On December 20th, Davidson County Chancery Court Judge Russell T. Perkins ordered that, in light of newly discovered evidence, the application of a Republic Services’ subsidiary to construct a new landfill be returned to the Central Tennessee Regional Solid Waste Planning Board so the Board can “consider all appropriate matters” related to the proposed landfill.
In July, the Board denied Republic’s proposal to construct a new landfill adjacent to its current operations at Middle Point. After that decision, Republic, through its subsidiary BFI Waste Systems of Tennessee, filed a lawsuit to overturn the Board’s unanimous decision. The City joined that lawsuit in November. On December 3rd, the Board and the City asked the Court to reopen the landfill expansion proceedings to hear new information that the City recently pieced together from records at the Tennessee Department of Environmental Conservation (TDEC).
The Court’s December 20th order allows interested parties to file a request with the Board to consider additional evidence. The City order will also enable the Board to consider information that further supports its previous decision to deny Republic’s application.
The additional evidence, which was recently discovered and pieced together by the City, relates to industrial aluminum waste buried in the landfill from the mid-1990s until 2007. Whether the Board should be allowed to consider this information had become a central issue in the lawsuit.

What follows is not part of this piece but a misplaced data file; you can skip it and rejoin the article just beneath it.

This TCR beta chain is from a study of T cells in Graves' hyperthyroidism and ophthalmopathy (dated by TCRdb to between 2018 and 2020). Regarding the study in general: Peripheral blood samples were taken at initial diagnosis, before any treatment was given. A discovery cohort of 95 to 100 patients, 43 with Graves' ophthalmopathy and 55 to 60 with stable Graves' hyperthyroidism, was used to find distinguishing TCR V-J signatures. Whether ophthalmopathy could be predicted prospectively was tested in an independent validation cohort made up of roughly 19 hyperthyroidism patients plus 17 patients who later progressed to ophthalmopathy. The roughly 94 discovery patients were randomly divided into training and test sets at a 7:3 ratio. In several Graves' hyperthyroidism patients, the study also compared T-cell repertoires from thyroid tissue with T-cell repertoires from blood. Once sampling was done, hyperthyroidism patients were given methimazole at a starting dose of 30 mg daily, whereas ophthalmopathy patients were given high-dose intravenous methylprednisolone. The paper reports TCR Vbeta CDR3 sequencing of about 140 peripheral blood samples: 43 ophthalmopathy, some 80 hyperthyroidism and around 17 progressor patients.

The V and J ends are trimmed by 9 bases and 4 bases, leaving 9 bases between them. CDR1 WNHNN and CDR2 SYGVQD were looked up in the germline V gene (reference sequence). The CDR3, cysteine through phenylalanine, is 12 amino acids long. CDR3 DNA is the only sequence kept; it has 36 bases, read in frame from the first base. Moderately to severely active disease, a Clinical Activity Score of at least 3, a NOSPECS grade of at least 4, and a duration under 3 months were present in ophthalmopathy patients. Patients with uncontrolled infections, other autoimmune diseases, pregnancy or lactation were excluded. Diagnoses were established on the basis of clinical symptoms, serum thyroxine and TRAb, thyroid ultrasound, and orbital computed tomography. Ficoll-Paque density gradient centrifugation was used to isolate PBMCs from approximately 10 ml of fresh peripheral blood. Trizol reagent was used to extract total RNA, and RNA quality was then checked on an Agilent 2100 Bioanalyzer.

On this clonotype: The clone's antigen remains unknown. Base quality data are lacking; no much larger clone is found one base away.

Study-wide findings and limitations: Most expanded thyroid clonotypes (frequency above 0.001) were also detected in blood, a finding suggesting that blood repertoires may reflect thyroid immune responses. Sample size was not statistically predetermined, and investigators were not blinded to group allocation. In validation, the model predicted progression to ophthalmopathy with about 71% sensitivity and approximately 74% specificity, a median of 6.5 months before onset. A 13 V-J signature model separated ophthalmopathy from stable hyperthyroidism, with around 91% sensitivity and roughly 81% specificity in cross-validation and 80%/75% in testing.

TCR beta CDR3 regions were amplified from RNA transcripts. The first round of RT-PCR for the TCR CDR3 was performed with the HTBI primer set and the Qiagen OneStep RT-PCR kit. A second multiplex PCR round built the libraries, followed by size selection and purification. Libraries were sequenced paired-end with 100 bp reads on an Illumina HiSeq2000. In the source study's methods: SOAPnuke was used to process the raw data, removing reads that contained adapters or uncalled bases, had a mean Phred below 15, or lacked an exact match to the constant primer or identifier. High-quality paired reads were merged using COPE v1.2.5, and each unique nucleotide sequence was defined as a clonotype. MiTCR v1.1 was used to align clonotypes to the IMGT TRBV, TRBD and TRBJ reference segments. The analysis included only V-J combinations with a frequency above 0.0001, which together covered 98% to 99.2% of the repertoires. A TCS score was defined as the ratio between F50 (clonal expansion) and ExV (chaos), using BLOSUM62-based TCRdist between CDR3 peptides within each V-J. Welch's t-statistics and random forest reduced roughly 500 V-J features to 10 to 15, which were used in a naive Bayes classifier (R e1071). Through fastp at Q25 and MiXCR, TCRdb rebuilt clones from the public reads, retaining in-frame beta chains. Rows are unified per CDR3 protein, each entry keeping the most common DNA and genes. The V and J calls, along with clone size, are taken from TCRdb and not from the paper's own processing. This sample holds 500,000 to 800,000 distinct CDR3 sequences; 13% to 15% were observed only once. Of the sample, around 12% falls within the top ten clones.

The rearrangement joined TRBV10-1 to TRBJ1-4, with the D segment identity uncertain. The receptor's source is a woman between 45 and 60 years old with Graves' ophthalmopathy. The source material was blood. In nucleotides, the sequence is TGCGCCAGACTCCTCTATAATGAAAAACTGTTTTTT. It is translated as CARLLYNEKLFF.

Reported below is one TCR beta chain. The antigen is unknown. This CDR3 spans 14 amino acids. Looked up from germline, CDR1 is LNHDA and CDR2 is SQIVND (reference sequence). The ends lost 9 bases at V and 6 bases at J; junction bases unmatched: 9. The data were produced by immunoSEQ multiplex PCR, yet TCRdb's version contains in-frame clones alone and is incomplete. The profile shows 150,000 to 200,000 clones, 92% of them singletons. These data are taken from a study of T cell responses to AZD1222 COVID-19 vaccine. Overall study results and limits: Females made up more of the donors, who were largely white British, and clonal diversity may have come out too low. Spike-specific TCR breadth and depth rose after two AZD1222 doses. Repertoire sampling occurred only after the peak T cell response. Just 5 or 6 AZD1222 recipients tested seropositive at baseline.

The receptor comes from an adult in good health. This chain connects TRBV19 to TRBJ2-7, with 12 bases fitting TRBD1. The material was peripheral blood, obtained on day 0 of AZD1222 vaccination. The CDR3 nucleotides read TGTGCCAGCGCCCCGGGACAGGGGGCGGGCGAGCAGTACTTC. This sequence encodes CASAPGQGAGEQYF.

Republic’s proposal calls for the construction of a new landfill on 99 acres along Jefferson Pike. The proposed site is adjacent to the existing 200-acre Middle Point Landfill located along the East Fork of the Stones River. Under state law, the Regional Planning Board is required to consider and either approve or deny Republic’s application before TDEC can commence its own review.
At a public meeting held on July 9, the Board voted unanimously to reject the application, upon a finding that Republic’s proposal was incompatible and inconsistent with Rutherford County’s 10-year solid waste plan. That decision came after a June 28 public hearing where dozens of residents spoke in opposition to the proposed landfill. The Board, in making its decision, cited the strong, noxious odors emitted from the current landfill and concerns about what impact an even larger area of landfill might have on the health, safety, and quality life of local residents. Unless overturned in court, the Board’s vote to reject Republic’s application precludes TDEC from approving the new landfill.
In addition to supporting the Board’s decision, the City has notified TDEC that Republic has not filed an application for the new proposed landfill with the City as required by state statute. This statute, commonly known as the Jackson Law, grants the City legal authority to approve or disapprove landfill construction projects located within one mile of the City. Republic proposed new landfill is within that jurisdictional area. By law, TDEC is precluded from reviewing Republic’s proposal if the City rejects Republic’s application.
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